Major flooding has become an increasingly critical problem across the United States due to urbanization and rising sea levels. Such flooding is now involved in 90 percent of all natural disasters in the U.S., with average damages nearly doubling over the past two decades to more than $10 billion per year in the 2000s.
President Barack Obama took steps to address this matter head-on by issuing an executive order last year that would require federally owned or funded buildings and infrastructure be built to withstand more severe and sometimes fatal storms. This effort is critical to minimizing the costs, both monetary and human, of future floods.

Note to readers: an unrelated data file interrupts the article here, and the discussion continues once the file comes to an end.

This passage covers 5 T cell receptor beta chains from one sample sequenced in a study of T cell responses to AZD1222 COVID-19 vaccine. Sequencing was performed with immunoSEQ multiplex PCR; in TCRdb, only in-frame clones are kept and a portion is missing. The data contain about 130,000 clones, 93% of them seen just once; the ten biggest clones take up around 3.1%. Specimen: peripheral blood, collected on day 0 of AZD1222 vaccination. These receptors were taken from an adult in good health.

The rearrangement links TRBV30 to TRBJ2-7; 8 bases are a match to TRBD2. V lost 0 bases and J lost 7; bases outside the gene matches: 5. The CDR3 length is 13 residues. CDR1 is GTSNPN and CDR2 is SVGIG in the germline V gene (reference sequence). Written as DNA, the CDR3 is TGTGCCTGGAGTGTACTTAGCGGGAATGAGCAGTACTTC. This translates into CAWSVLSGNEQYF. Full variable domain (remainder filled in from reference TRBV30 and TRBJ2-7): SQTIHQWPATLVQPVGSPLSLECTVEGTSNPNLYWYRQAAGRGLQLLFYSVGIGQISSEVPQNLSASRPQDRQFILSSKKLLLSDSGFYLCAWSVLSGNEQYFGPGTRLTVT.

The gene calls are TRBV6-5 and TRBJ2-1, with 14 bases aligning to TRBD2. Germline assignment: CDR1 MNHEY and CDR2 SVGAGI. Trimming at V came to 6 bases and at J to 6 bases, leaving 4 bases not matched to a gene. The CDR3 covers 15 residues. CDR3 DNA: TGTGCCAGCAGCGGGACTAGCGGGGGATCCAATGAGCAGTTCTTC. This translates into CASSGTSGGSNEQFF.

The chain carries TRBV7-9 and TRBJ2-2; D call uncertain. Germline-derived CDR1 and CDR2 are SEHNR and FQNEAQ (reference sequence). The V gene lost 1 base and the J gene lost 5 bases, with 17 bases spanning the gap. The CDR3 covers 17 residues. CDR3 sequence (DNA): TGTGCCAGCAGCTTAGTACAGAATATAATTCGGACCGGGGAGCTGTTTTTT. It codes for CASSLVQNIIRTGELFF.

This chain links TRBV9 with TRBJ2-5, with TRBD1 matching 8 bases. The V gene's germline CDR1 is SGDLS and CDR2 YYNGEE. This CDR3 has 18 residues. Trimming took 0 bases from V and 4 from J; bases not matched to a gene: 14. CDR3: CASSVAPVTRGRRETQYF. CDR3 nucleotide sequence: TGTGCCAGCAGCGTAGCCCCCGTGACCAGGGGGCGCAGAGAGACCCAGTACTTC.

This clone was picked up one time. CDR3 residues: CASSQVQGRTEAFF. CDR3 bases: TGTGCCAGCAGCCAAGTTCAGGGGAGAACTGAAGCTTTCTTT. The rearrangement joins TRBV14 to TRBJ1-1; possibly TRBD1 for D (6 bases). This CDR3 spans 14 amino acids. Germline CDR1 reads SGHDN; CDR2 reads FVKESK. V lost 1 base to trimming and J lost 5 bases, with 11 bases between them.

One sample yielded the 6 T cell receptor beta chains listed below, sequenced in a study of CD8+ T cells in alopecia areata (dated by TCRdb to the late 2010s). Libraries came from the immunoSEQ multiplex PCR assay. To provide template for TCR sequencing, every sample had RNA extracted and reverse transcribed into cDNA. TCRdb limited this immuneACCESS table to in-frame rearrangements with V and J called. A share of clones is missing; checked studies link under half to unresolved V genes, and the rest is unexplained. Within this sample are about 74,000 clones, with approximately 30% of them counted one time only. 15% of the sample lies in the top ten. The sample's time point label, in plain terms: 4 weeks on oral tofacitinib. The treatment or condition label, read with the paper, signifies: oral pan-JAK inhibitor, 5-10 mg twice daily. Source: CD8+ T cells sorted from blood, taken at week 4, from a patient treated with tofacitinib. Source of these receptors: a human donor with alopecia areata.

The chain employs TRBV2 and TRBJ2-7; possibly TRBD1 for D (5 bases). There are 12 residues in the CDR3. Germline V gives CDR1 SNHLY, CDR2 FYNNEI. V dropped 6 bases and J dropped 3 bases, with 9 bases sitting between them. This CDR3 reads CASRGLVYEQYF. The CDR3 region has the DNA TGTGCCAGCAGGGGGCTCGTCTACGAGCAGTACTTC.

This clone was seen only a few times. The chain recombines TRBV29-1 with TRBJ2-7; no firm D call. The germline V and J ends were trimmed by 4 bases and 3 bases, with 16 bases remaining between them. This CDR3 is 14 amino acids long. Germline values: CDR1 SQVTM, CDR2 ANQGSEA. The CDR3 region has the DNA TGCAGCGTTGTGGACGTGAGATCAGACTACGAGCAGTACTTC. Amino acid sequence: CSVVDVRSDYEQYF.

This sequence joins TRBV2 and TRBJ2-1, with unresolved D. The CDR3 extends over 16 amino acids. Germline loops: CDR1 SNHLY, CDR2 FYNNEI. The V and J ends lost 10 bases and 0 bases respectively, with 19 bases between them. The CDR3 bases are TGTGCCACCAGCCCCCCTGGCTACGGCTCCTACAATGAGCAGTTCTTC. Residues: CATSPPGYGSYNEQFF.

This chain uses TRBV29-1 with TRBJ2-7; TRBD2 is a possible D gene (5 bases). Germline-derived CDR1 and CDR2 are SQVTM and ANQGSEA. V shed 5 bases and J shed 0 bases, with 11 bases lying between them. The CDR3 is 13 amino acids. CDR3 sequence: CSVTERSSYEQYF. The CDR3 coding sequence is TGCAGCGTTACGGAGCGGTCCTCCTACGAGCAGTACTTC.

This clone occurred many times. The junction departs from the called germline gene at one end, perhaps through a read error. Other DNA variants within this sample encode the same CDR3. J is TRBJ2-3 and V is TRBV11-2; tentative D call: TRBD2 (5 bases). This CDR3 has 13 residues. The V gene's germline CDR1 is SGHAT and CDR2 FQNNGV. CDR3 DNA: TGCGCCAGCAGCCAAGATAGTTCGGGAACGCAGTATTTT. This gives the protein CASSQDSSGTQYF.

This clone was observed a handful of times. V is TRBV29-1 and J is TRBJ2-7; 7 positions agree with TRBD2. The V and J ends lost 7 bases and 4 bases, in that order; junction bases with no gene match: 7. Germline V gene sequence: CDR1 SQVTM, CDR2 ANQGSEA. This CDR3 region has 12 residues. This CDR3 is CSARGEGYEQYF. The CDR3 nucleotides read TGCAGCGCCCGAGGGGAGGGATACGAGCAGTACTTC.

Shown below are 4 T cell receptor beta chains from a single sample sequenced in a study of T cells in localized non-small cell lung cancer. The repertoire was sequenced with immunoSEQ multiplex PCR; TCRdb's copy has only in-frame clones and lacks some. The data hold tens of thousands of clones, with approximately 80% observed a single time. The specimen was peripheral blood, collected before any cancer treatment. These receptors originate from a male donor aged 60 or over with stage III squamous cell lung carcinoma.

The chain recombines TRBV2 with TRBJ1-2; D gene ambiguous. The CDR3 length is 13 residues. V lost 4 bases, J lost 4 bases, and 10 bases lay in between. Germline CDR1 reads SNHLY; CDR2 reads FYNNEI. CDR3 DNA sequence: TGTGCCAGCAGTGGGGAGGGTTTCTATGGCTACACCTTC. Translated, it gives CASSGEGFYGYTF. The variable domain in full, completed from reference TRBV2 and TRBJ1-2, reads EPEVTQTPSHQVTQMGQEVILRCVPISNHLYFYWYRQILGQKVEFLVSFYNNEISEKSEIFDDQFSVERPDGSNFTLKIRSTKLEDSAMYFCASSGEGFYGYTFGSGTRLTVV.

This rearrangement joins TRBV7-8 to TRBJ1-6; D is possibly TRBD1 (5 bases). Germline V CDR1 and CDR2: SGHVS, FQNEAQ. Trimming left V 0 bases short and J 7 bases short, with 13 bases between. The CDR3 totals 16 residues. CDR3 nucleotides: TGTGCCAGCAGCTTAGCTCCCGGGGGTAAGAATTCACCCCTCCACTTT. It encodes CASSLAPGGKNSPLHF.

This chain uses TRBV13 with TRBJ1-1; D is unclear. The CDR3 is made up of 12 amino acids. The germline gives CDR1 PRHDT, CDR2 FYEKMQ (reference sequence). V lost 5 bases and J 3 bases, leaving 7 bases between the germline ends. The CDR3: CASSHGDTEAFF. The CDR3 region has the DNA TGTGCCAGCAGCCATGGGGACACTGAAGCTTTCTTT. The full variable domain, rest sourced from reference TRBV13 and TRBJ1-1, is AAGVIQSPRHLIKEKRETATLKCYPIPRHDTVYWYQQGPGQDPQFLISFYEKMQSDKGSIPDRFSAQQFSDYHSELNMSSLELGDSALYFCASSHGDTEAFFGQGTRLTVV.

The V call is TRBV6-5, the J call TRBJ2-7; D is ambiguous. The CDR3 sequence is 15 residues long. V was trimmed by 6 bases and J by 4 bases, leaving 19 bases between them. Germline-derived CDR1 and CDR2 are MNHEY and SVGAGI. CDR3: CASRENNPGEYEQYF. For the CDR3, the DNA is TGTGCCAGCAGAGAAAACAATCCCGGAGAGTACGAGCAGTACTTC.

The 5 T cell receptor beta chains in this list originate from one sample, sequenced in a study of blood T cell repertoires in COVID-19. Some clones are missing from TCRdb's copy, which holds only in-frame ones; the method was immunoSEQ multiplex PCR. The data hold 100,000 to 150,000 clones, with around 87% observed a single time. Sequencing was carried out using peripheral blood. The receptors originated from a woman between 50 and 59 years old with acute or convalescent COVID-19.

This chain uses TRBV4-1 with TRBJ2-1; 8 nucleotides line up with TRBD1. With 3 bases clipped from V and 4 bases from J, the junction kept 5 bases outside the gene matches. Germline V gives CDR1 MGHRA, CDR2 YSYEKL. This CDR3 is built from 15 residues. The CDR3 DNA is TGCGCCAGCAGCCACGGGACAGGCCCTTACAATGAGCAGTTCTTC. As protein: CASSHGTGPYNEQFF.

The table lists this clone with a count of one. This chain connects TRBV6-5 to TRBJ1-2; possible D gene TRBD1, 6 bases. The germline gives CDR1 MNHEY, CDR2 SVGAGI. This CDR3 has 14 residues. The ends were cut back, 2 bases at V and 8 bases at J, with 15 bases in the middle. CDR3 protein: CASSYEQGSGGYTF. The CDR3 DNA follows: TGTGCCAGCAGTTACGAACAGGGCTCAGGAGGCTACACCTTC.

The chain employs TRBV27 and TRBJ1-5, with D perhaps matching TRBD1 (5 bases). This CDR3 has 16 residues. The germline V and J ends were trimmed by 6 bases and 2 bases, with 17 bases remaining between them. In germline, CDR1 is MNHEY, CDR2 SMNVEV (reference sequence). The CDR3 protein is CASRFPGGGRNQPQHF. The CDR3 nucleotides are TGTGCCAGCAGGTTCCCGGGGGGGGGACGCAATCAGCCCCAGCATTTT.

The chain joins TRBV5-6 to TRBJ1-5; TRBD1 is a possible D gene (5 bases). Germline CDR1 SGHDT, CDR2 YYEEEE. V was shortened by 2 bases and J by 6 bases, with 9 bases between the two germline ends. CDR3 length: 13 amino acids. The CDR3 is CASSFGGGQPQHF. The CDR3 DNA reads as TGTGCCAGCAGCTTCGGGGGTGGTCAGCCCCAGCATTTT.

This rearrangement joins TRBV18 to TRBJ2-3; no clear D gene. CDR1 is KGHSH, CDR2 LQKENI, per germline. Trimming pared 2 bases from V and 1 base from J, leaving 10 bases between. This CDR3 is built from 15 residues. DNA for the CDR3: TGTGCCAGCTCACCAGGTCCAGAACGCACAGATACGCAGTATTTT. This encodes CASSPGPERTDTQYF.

But while severe floods are increasingly wreaking havoc throughout the country, Congress is inexplicably proposing to weaken Obama’s new rules. At a time when federal disaster policies are in need of serious reform, watering down these measures is unsafe.
The executive branch’s efforts to account for flooding in development decisions date back to a directive issued by President Jimmy Carter in 1977 requiring agencies to avoid development in flood plains whenever possible. Even that move, however, was narrow in scope: Rather than requiring stronger building standards, it simply tried to prevent construction in high-risk areas.